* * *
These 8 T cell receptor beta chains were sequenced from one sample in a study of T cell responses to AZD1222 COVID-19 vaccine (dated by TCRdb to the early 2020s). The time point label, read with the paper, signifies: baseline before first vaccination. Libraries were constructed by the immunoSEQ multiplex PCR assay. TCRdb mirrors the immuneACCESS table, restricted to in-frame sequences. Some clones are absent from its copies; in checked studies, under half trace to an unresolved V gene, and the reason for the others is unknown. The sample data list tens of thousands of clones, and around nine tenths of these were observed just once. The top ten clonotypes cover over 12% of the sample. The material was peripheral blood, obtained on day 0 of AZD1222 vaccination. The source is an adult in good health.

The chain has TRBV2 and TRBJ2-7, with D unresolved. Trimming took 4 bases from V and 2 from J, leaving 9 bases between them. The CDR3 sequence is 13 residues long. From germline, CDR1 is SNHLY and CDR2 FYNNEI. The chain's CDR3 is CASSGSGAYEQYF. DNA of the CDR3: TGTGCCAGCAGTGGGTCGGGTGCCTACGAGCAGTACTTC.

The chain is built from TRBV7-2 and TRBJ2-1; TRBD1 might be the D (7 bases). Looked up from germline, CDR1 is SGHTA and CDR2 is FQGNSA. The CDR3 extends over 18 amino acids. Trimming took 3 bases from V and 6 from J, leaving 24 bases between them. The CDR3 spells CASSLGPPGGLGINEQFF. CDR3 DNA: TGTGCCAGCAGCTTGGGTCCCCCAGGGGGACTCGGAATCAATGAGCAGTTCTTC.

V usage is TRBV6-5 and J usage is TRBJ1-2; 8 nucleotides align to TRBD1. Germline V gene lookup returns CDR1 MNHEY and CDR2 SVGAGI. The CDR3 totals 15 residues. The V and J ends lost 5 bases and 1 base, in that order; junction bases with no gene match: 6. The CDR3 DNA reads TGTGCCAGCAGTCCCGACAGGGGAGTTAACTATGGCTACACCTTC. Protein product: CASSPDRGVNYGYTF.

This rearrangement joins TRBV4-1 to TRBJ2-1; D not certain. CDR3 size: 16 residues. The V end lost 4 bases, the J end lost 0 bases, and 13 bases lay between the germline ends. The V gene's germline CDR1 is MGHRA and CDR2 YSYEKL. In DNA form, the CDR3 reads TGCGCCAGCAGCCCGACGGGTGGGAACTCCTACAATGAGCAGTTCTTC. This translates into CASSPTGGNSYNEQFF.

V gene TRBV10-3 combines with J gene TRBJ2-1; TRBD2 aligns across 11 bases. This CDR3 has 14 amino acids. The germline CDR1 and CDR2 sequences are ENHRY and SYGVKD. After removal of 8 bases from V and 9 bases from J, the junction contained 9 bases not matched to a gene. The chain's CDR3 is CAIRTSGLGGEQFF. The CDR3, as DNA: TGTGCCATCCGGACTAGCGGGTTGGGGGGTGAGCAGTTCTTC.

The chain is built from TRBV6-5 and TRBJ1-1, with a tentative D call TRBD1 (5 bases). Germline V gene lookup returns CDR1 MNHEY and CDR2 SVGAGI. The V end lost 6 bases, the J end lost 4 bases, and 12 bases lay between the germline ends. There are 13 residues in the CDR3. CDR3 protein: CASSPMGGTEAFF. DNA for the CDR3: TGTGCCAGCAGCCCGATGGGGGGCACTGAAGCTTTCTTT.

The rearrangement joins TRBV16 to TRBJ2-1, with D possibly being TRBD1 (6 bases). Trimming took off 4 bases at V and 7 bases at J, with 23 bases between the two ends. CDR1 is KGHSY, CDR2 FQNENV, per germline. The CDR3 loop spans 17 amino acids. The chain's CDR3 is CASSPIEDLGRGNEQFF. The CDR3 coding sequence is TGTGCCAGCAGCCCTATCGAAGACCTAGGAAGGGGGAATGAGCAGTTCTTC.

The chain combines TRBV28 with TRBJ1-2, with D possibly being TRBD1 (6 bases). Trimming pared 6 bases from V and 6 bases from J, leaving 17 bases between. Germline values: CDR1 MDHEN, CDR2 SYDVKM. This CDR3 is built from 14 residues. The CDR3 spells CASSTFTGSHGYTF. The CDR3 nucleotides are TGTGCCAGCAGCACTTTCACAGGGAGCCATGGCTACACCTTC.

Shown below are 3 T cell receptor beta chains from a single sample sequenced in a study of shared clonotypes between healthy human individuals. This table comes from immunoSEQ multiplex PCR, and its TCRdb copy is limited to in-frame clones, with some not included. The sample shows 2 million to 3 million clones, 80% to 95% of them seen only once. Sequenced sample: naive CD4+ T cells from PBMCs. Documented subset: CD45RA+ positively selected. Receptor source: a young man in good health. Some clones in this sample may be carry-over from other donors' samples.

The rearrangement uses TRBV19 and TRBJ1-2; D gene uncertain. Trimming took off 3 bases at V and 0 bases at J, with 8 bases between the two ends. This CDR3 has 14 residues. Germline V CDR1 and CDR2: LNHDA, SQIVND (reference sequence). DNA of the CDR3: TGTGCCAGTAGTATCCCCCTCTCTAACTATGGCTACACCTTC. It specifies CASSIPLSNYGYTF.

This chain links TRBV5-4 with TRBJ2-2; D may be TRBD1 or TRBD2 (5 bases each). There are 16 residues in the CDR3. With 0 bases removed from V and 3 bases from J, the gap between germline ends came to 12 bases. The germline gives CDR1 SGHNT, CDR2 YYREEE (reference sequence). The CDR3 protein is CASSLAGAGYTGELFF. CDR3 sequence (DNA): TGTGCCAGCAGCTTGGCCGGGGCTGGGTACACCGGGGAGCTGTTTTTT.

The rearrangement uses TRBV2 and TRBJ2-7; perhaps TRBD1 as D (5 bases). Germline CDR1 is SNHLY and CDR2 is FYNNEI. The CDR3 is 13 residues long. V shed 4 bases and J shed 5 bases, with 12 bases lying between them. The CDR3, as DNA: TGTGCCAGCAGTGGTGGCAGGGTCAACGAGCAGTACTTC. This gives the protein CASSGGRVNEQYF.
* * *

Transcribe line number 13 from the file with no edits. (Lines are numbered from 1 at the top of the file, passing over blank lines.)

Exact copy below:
The rearrangement uses TRBV2 and TRBJ2-7; perhaps TRBD1 as D (5 bases). Germline CDR1 is SNHLY and CDR2 is FYNNEI. The CDR3 is 13 residues long. V shed 4 bases and J shed 5 bases, with 12 bases lying between them. The CDR3, as DNA: TGTGCCAGCAGTGGTGGCAGGGTCAACGAGCAGTACTTC. This gives the protein CASSGGRVNEQYF.